Eight Awesome 19th Century Advertisements
I see a lot of old advertisements in my baseball research. The ads for baseball equipment are an important part of the research, but most are merely distractions. Some of them rise above the level of being awesome distractions:
The first example of awesomeness, to the right, is from the summer of 1884. The nation was locked in the throes of a presidential race. Who would win? We can’t tell, what with polling being nonexistent. We can only hope that the next Commander-in-Chief would have the sterling qualities we have come to expect from Police Plug Tobacco.
I leave it to the political historians to compare the merits of the first Grover Cleveland administration with that of a wad of chewing tobacco. Spare a moment, in the meantime, to consider the morass of bad jokes I had to wade through in the baseball coverage, about how Cleveland was doing in the race.
Moving on, next we have the obligatory quack medical device:
This is an evergreen of the “wacky old ads” genre, and for good reason. Here we have Dr. Cheever’s Electric Belt. Sorry, ladies. It’s for men only. Well, not for me, of course. But for those men who suffer from debility of the generative organs, whether caused by Indiscretion, Incapacity, Lack of Vigor, or Sterility. I’m not sure, but I think one of those is probably a euphemism for syphilis. In any case, electricity obviously is the cure for what ails you. This rather puts modern probiotic antioxidant toxin purges to shame.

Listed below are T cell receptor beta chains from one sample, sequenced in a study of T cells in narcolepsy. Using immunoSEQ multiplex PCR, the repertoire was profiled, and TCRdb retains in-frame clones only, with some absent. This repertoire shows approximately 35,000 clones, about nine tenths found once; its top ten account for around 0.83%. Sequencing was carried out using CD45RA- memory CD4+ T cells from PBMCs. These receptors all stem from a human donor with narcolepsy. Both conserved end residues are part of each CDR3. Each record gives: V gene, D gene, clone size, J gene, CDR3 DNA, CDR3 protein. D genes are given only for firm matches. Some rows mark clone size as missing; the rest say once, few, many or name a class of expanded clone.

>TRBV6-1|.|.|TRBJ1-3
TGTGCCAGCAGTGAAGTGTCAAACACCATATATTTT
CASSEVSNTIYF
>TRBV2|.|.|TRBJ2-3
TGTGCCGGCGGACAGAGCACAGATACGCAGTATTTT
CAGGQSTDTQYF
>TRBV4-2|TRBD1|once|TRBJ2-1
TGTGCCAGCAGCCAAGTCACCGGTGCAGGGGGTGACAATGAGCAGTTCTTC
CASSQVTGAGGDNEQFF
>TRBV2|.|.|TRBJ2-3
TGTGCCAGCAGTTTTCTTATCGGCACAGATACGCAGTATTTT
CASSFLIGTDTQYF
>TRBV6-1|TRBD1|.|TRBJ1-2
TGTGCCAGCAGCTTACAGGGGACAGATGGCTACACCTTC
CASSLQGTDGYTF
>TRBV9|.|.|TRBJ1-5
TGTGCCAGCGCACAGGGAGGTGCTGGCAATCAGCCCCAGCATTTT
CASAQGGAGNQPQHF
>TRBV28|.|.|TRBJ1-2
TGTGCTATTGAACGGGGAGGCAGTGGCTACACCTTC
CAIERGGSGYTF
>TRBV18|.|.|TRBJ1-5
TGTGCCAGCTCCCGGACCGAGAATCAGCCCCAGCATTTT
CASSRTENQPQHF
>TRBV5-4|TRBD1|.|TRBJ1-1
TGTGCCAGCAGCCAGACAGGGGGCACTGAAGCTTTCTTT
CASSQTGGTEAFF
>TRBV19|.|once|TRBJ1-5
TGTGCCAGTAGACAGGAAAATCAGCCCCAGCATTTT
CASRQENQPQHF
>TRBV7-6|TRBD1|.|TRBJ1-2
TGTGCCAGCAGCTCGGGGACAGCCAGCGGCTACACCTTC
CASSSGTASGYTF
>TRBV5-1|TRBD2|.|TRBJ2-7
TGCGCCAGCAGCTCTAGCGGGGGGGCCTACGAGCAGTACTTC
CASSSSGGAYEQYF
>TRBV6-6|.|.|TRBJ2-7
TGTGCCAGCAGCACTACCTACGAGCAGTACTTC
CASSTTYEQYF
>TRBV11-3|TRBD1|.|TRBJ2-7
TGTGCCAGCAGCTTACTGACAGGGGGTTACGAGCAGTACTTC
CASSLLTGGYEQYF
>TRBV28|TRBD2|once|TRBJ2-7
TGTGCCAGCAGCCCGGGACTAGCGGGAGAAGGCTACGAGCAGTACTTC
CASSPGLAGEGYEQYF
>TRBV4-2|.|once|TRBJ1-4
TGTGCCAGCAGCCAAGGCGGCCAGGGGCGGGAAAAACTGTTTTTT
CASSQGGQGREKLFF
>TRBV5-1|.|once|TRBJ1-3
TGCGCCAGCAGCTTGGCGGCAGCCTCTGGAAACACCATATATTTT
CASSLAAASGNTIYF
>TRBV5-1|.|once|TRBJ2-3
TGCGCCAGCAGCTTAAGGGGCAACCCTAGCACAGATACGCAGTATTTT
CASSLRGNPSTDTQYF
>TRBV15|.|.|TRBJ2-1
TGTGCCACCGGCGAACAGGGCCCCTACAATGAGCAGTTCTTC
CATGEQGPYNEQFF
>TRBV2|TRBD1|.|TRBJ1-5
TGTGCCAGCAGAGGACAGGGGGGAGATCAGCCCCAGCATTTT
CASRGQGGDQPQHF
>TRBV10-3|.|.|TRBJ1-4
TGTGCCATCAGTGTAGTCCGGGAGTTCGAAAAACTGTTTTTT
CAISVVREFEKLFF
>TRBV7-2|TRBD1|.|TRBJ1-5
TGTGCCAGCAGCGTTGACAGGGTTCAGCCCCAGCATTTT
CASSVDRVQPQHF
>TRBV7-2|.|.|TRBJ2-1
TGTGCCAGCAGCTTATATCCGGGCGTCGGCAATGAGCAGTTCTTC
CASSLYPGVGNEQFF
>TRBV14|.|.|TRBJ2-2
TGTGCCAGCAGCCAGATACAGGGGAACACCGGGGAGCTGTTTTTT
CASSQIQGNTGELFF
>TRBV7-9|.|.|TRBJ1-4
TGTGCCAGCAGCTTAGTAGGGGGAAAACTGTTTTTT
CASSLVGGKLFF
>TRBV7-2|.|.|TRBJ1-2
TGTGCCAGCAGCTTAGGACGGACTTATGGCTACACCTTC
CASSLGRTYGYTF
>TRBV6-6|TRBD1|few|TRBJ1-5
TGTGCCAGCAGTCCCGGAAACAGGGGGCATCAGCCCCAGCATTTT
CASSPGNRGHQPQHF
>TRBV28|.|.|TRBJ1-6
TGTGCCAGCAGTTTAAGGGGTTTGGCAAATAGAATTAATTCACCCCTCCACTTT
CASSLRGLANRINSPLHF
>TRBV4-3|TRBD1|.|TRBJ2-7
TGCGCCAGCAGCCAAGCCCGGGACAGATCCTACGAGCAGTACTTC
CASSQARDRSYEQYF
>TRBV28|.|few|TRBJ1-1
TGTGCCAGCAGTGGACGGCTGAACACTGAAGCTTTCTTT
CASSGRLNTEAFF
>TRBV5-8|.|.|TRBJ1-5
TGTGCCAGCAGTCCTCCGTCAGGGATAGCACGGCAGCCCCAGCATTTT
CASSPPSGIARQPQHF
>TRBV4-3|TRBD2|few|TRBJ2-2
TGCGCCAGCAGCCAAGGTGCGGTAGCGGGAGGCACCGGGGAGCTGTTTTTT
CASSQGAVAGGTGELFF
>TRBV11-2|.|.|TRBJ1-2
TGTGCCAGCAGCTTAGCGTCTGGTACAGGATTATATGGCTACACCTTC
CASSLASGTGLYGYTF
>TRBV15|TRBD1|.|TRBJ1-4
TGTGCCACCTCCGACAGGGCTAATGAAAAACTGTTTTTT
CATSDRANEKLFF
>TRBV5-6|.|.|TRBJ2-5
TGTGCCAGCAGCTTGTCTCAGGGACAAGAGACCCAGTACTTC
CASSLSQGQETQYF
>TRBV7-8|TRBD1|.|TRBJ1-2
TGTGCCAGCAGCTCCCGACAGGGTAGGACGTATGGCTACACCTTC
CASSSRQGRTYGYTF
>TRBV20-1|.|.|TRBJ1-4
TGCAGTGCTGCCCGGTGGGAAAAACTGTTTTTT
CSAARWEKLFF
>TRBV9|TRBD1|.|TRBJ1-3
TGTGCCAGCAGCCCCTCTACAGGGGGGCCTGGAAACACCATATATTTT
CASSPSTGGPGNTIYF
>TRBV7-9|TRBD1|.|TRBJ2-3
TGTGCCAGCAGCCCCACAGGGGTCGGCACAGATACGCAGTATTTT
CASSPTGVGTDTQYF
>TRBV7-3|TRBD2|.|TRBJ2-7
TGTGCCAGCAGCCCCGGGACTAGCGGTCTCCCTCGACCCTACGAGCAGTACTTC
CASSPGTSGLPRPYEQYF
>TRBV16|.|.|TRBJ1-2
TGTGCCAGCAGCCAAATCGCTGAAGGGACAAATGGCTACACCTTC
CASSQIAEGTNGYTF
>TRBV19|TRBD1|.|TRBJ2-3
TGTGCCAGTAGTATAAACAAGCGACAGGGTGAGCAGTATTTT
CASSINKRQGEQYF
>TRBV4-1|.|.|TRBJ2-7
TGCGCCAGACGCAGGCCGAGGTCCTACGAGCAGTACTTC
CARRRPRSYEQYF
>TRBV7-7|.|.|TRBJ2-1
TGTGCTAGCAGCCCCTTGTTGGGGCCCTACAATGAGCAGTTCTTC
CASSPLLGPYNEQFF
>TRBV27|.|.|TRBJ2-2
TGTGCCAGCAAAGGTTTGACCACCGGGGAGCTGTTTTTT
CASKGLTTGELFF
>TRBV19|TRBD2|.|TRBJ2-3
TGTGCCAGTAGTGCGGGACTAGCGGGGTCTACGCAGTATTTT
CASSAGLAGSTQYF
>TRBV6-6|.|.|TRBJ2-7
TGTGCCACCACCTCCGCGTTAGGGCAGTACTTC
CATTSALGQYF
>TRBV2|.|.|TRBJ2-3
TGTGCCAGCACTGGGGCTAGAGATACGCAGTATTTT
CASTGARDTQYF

But what about the ladies? Don’t they have generative organs, too? I wouldn’t know, but I have heard whispered rumors. While Dr. Cheever can’t help them, we have the good fortune to have Dr. Owen to the rescue, with the greatest invention of the age:
I wondered at first how the same belt could cure both gentlemen and lady parts, but then I noticed that the current is reversible. That explains it. And if you can’t trust a medical device recommended by leading electricians, what can you trust?
Speaking of pre-regulatory era free market paradises, I am comforted to read that the Price Baking Powder Company is not poisoning me. I of course believe them, since no company would run the risk of loss to reputation by poisoning its customers, after saying it wouldn’t. I do, however, now have dark suspicions about the Price Baking Power Company’s competitors. What is it they have to hide?
Moving on to personal hygiene, here is a fantastic new invention, the safety razor:
Sadly, I can attest from personal experience that it is indeed possible to cut the face with a safety razor. The slightly inflated claim is not, however, what captures the attention, but how, well, swishy this guy is. I am reliably informed that Oscar Wilde was alive back then, so they had gay gayness. But did they have the stereotypes? I honestly don’t know. I am reminded of the 1931 film The Public Enemy. This was Jimmy Cagney’s breakout film. He plays a low-life gangster who rises to being a high-life gangster and then slain in a hail of bullets. During his rise up the ladder, his mentor takes him to a tailor to get a decent suit. The tailor is played as over-the-top gay, fawning over Cagney. It is unmistakable. What I have never figured out is if the audiences were in on it, or if it just went by as a somewhat weird scene with an overly ebullient tailor. I wonder the same with this guy. Would they see this as a stereotypical homosexual, or simply as a “dude,” in the original slang sense of a man who dresses with a bit more care than his peers. It doesn’t seem to have been a general thing with this company. Here is another ad, for the same product, that goes for comedy:
Speaking of dressing well, we next come to my personal favorite:
I cannot overstate how much I want that hat! And that mustache! But mostly that hat!
We have seen a lot of ridiculous products that no sensible consumer would want anything to do with. I leave you now with the most ridiculous of them all: